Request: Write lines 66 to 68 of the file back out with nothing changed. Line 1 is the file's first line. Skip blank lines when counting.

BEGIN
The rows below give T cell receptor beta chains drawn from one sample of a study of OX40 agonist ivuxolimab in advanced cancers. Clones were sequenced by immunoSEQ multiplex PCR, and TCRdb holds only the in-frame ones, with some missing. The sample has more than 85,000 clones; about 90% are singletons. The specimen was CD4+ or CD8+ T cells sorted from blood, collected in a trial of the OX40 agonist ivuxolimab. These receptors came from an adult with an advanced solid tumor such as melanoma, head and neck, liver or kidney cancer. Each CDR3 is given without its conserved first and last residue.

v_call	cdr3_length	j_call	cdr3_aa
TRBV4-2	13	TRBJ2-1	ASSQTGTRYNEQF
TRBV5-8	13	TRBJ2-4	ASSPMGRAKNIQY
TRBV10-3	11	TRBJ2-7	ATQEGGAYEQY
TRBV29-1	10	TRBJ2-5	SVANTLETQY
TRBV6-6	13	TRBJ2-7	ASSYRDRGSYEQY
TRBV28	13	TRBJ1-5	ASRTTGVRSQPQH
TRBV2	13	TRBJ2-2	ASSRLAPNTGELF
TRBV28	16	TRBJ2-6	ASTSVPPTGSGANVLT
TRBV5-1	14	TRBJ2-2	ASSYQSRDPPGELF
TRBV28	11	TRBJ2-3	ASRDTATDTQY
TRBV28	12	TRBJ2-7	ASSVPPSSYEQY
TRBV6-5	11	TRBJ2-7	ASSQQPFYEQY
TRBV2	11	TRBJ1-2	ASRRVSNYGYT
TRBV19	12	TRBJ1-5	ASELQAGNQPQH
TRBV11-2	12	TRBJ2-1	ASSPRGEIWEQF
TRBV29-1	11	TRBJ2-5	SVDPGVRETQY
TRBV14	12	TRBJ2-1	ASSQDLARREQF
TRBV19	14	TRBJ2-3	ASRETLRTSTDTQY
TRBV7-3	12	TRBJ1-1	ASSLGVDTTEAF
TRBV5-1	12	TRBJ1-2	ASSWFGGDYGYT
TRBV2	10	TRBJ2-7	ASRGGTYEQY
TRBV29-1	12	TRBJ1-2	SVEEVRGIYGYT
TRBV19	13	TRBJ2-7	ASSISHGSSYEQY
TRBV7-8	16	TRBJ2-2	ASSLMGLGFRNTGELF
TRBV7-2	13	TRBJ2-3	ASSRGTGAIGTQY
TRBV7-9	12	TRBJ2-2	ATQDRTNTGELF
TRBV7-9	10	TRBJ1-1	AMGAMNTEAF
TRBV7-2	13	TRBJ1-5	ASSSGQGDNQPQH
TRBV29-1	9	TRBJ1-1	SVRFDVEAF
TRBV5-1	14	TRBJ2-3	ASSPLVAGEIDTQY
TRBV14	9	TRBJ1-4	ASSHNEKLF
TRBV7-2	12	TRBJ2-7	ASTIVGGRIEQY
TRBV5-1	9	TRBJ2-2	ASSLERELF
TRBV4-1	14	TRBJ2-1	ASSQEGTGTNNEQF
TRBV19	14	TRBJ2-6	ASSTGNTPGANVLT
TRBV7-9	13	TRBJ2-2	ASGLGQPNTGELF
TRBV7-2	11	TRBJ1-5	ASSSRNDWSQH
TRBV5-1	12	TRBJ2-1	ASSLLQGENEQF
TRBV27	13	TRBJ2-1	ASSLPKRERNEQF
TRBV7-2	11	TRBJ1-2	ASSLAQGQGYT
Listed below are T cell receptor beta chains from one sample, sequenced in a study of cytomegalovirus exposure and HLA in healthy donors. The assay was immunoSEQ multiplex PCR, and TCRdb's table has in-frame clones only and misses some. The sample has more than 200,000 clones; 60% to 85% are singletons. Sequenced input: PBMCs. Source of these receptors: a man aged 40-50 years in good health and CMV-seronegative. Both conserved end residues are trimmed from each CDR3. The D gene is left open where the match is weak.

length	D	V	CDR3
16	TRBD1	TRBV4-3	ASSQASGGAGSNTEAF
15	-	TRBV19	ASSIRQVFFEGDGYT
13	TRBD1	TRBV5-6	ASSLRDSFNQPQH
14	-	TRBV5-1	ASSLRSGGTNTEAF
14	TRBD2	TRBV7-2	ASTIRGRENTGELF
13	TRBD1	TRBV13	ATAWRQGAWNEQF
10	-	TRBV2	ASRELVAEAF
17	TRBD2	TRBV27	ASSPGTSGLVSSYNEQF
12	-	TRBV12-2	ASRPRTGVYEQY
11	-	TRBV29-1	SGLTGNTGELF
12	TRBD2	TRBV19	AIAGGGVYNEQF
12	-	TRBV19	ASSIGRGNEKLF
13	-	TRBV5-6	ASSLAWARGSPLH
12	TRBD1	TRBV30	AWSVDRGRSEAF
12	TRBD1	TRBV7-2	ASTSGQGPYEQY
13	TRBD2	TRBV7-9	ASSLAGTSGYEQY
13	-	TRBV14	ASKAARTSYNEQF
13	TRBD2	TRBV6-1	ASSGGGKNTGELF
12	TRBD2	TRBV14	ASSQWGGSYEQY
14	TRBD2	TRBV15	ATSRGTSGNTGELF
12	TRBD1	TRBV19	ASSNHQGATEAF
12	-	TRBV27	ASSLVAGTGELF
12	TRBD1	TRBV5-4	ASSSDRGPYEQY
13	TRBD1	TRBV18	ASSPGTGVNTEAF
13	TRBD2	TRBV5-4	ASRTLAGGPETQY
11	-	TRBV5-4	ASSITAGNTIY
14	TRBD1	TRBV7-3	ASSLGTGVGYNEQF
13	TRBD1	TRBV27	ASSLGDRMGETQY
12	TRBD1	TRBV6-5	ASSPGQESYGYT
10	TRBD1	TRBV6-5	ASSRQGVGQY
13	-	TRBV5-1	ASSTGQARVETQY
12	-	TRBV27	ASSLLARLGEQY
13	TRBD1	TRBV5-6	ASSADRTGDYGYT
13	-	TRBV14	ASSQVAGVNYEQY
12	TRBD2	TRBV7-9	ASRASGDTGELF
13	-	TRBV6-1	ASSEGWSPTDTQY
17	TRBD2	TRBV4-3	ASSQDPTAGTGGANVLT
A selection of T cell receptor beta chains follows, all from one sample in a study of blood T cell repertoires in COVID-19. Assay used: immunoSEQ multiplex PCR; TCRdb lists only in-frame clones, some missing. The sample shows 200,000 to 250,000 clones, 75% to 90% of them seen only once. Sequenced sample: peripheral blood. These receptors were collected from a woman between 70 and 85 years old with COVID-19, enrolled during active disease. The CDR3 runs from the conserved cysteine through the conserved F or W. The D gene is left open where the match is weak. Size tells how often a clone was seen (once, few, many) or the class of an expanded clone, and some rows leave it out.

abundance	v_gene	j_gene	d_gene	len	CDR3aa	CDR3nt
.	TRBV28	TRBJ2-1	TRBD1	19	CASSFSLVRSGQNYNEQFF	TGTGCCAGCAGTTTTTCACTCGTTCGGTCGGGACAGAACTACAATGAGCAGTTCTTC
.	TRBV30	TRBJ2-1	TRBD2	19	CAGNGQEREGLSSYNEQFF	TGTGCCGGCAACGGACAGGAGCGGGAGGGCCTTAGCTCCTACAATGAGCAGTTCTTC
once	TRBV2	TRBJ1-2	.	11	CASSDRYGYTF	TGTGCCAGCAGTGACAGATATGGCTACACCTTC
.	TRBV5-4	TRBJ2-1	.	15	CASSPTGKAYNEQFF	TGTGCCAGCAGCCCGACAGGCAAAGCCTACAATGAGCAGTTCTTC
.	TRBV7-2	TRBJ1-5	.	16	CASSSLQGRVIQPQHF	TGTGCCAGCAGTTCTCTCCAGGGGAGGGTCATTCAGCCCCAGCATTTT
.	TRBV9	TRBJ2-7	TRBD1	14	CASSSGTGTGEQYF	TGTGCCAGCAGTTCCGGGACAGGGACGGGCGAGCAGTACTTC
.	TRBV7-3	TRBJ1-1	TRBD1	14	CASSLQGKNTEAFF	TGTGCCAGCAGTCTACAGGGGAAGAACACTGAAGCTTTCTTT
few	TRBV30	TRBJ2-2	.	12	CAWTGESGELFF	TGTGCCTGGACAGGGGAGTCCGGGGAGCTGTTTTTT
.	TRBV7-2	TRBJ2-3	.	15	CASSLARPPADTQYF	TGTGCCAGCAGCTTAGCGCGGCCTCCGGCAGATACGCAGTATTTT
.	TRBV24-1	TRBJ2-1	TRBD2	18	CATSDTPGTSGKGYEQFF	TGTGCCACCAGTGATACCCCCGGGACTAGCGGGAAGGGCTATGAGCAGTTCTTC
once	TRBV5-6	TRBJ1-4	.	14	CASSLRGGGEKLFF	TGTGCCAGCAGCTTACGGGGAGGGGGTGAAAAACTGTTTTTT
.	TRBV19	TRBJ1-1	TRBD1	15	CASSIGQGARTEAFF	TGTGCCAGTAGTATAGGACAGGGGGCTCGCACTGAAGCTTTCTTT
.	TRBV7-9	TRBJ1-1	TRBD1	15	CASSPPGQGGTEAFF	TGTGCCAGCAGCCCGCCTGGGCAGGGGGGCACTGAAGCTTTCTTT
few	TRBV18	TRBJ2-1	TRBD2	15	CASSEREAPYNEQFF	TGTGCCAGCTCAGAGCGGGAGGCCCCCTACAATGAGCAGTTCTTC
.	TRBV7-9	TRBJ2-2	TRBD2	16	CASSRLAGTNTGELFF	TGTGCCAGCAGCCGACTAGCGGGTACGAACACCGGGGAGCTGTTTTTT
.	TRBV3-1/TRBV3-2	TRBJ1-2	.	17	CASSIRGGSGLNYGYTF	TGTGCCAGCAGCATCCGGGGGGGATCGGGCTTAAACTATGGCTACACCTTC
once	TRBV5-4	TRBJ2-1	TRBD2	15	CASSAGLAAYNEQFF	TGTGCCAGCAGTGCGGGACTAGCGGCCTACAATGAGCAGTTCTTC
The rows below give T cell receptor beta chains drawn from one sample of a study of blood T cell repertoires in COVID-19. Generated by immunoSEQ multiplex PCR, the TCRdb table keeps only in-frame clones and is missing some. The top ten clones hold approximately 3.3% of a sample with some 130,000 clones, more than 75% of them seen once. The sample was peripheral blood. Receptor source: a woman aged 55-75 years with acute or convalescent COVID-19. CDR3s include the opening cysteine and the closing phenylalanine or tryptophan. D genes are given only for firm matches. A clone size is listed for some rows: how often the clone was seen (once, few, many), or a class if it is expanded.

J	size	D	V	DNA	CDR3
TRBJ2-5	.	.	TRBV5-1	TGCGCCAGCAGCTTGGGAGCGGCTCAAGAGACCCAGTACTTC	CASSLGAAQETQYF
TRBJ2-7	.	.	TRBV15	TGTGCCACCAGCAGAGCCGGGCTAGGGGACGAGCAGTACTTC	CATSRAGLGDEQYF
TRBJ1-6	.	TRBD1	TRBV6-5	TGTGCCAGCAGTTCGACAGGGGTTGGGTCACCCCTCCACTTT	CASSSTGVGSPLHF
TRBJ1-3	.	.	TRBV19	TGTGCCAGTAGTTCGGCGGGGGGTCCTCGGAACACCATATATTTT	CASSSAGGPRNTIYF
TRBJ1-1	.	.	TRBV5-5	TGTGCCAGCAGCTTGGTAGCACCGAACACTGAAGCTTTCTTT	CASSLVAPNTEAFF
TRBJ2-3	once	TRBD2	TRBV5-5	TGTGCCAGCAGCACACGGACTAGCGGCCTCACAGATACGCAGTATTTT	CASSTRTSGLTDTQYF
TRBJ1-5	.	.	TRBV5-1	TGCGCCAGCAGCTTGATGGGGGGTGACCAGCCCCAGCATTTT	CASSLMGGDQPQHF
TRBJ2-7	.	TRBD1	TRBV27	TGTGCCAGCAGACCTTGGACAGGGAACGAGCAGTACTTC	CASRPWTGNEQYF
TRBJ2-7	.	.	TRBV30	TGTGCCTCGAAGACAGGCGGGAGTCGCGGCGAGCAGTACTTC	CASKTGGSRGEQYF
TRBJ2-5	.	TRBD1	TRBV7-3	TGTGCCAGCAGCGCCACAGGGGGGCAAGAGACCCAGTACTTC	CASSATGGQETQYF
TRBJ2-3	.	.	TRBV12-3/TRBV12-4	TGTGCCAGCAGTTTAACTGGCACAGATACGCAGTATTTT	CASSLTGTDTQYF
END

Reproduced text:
12	-	TRBV27	ASSLVAGTGELF
12	TRBD1	TRBV5-4	ASSSDRGPYEQY
13	TRBD1	TRBV18	ASSPGTGVNTEAF